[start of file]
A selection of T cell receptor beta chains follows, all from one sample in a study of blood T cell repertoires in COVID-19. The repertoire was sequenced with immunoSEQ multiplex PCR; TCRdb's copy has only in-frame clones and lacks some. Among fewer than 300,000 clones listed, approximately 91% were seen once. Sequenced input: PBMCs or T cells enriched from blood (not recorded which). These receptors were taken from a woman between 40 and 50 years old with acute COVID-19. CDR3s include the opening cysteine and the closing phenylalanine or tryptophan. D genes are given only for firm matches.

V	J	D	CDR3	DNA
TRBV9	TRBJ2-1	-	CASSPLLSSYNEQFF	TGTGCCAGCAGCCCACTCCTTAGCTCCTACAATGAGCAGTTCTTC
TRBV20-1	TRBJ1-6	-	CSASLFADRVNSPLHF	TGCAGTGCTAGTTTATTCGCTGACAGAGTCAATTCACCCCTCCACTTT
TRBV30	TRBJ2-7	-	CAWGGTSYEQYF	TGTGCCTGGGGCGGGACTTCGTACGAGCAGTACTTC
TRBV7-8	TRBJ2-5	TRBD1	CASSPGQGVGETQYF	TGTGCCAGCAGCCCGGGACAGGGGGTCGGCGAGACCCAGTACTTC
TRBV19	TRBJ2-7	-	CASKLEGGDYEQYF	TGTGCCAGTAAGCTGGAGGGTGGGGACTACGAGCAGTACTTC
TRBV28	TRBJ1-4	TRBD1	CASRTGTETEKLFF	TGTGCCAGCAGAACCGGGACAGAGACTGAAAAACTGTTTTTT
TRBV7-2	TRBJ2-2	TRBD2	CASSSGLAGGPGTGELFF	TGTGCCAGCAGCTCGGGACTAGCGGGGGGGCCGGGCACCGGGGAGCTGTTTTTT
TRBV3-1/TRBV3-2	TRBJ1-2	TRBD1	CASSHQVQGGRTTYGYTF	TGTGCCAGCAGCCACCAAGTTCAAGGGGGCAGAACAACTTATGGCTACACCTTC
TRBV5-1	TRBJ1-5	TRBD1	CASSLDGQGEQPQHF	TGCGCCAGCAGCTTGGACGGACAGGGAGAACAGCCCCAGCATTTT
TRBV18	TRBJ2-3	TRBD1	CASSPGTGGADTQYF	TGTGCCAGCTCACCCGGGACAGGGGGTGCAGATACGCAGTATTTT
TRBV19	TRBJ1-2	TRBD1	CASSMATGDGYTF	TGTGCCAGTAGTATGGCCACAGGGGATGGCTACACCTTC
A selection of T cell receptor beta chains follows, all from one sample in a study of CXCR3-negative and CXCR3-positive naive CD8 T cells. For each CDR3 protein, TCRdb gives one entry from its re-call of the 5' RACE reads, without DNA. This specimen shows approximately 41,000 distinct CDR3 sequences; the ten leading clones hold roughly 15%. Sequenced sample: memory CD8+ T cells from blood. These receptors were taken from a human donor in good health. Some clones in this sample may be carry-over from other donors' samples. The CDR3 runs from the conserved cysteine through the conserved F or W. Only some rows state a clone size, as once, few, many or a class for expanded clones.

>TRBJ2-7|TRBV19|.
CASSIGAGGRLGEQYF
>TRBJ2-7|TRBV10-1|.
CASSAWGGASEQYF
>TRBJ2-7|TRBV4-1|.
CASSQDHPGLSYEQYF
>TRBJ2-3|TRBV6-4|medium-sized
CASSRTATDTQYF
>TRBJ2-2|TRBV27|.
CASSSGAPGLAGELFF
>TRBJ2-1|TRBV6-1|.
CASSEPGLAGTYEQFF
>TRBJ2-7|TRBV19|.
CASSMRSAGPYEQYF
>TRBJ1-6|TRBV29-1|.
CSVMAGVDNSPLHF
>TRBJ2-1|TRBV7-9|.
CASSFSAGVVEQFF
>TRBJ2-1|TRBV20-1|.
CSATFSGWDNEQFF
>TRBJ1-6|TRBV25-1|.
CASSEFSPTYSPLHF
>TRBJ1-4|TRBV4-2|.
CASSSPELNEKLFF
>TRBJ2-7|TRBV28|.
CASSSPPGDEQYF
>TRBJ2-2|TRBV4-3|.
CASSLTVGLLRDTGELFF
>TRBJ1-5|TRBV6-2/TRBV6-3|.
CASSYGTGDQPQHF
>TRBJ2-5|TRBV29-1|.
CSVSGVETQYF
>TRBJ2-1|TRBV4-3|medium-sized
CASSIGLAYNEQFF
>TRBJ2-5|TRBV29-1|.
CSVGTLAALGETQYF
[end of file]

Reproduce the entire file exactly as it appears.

A selection of T cell receptor beta chains follows, all from one sample in a study of blood T cell repertoires in COVID-19. The repertoire was sequenced with immunoSEQ multiplex PCR; TCRdb's copy has only in-frame clones and lacks some. Among fewer than 300,000 clones listed, approximately 91% were seen once. Sequenced input: PBMCs or T cells enriched from blood (not recorded which). These receptors were taken from a woman between 40 and 50 years old with acute COVID-19. CDR3s include the opening cysteine and the closing phenylalanine or tryptophan. D genes are given only for firm matches.

V	J	D	CDR3	DNA
TRBV9	TRBJ2-1	-	CASSPLLSSYNEQFF	TGTGCCAGCAGCCCACTCCTTAGCTCCTACAATGAGCAGTTCTTC
TRBV20-1	TRBJ1-6	-	CSASLFADRVNSPLHF	TGCAGTGCTAGTTTATTCGCTGACAGAGTCAATTCACCCCTCCACTTT
TRBV30	TRBJ2-7	-	CAWGGTSYEQYF	TGTGCCTGGGGCGGGACTTCGTACGAGCAGTACTTC
TRBV7-8	TRBJ2-5	TRBD1	CASSPGQGVGETQYF	TGTGCCAGCAGCCCGGGACAGGGGGTCGGCGAGACCCAGTACTTC
TRBV19	TRBJ2-7	-	CASKLEGGDYEQYF	TGTGCCAGTAAGCTGGAGGGTGGGGACTACGAGCAGTACTTC
TRBV28	TRBJ1-4	TRBD1	CASRTGTETEKLFF	TGTGCCAGCAGAACCGGGACAGAGACTGAAAAACTGTTTTTT
TRBV7-2	TRBJ2-2	TRBD2	CASSSGLAGGPGTGELFF	TGTGCCAGCAGCTCGGGACTAGCGGGGGGGCCGGGCACCGGGGAGCTGTTTTTT
TRBV3-1/TRBV3-2	TRBJ1-2	TRBD1	CASSHQVQGGRTTYGYTF	TGTGCCAGCAGCCACCAAGTTCAAGGGGGCAGAACAACTTATGGCTACACCTTC
TRBV5-1	TRBJ1-5	TRBD1	CASSLDGQGEQPQHF	TGCGCCAGCAGCTTGGACGGACAGGGAGAACAGCCCCAGCATTTT
TRBV18	TRBJ2-3	TRBD1	CASSPGTGGADTQYF	TGTGCCAGCTCACCCGGGACAGGGGGTGCAGATACGCAGTATTTT
TRBV19	TRBJ1-2	TRBD1	CASSMATGDGYTF	TGTGCCAGTAGTATGGCCACAGGGGATGGCTACACCTTC
A selection of T cell receptor beta chains follows, all from one sample in a study of CXCR3-negative and CXCR3-positive naive CD8 T cells. For each CDR3 protein, TCRdb gives one entry from its re-call of the 5' RACE reads, without DNA. This specimen shows approximately 41,000 distinct CDR3 sequences; the ten leading clones hold roughly 15%. Sequenced sample: memory CD8+ T cells from blood. These receptors were taken from a human donor in good health. Some clones in this sample may be carry-over from other donors' samples. The CDR3 runs from the conserved cysteine through the conserved F or W. Only some rows state a clone size, as once, few, many or a class for expanded clones.

>TRBJ2-7|TRBV19|.
CASSIGAGGRLGEQYF
>TRBJ2-7|TRBV10-1|.
CASSAWGGASEQYF
>TRBJ2-7|TRBV4-1|.
CASSQDHPGLSYEQYF
>TRBJ2-3|TRBV6-4|medium-sized
CASSRTATDTQYF
>TRBJ2-2|TRBV27|.
CASSSGAPGLAGELFF
>TRBJ2-1|TRBV6-1|.
CASSEPGLAGTYEQFF
>TRBJ2-7|TRBV19|.
CASSMRSAGPYEQYF
>TRBJ1-6|TRBV29-1|.
CSVMAGVDNSPLHF
>TRBJ2-1|TRBV7-9|.
CASSFSAGVVEQFF
>TRBJ2-1|TRBV20-1|.
CSATFSGWDNEQFF
>TRBJ1-6|TRBV25-1|.
CASSEFSPTYSPLHF
>TRBJ1-4|TRBV4-2|.
CASSSPELNEKLFF
>TRBJ2-7|TRBV28|.
CASSSPPGDEQYF
>TRBJ2-2|TRBV4-3|.
CASSLTVGLLRDTGELFF
>TRBJ1-5|TRBV6-2/TRBV6-3|.
CASSYGTGDQPQHF
>TRBJ2-5|TRBV29-1|.
CSVSGVETQYF
>TRBJ2-1|TRBV4-3|medium-sized
CASSIGLAYNEQFF
>TRBJ2-5|TRBV29-1|.
CSVGTLAALGETQYF